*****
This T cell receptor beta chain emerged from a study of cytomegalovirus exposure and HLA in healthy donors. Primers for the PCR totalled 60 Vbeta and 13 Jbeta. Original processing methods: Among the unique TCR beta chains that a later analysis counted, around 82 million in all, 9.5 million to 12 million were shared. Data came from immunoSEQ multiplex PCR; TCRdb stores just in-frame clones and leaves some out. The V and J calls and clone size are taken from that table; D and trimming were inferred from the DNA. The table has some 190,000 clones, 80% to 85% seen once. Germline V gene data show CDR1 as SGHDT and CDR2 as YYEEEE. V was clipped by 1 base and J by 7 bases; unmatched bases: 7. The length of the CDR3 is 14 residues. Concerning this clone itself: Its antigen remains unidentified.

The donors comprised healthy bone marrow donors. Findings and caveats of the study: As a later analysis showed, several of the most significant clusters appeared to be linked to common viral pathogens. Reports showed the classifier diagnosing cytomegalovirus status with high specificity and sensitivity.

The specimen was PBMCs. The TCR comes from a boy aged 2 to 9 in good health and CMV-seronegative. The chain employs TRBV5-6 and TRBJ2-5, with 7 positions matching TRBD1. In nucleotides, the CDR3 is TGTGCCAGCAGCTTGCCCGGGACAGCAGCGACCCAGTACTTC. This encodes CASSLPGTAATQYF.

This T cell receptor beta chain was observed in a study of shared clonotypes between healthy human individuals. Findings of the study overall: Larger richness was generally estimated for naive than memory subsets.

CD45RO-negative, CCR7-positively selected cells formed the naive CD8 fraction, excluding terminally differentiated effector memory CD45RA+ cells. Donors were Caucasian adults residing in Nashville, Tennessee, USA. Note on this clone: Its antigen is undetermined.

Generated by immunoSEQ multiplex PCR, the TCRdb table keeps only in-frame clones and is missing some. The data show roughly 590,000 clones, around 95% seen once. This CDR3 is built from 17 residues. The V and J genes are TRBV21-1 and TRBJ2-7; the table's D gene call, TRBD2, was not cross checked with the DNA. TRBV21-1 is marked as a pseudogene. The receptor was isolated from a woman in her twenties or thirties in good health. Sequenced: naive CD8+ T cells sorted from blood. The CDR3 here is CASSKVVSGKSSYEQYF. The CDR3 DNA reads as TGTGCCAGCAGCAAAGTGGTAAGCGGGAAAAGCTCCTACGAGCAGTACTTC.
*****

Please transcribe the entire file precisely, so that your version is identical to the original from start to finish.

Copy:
This T cell receptor beta chain emerged from a study of cytomegalovirus exposure and HLA in healthy donors. Primers for the PCR totalled 60 Vbeta and 13 Jbeta. Original processing methods: Among the unique TCR beta chains that a later analysis counted, around 82 million in all, 9.5 million to 12 million were shared. Data came from immunoSEQ multiplex PCR; TCRdb stores just in-frame clones and leaves some out. The V and J calls and clone size are taken from that table; D and trimming were inferred from the DNA. The table has some 190,000 clones, 80% to 85% seen once. Germline V gene data show CDR1 as SGHDT and CDR2 as YYEEEE. V was clipped by 1 base and J by 7 bases; unmatched bases: 7. The length of the CDR3 is 14 residues. Concerning this clone itself: Its antigen remains unidentified.

The donors comprised healthy bone marrow donors. Findings and caveats of the study: As a later analysis showed, several of the most significant clusters appeared to be linked to common viral pathogens. Reports showed the classifier diagnosing cytomegalovirus status with high specificity and sensitivity.

The specimen was PBMCs. The TCR comes from a boy aged 2 to 9 in good health and CMV-seronegative. The chain employs TRBV5-6 and TRBJ2-5, with 7 positions matching TRBD1. In nucleotides, the CDR3 is TGTGCCAGCAGCTTGCCCGGGACAGCAGCGACCCAGTACTTC. This encodes CASSLPGTAATQYF.

This T cell receptor beta chain was observed in a study of shared clonotypes between healthy human individuals. Findings of the study overall: Larger richness was generally estimated for naive than memory subsets.

CD45RO-negative, CCR7-positively selected cells formed the naive CD8 fraction, excluding terminally differentiated effector memory CD45RA+ cells. Donors were Caucasian adults residing in Nashville, Tennessee, USA. Note on this clone: Its antigen is undetermined.

Generated by immunoSEQ multiplex PCR, the TCRdb table keeps only in-frame clones and is missing some. The data show roughly 590,000 clones, around 95% seen once. This CDR3 is built from 17 residues. The V and J genes are TRBV21-1 and TRBJ2-7; the table's D gene call, TRBD2, was not cross checked with the DNA. TRBV21-1 is marked as a pseudogene. The receptor was isolated from a woman in her twenties or thirties in good health. Sequenced: naive CD8+ T cells sorted from blood. The CDR3 here is CASSKVVSGKSSYEQYF. The CDR3 DNA reads as TGTGCCAGCAGCAAAGTGGTAAGCGGGAAAAGCTCCTACGAGCAGTACTTC.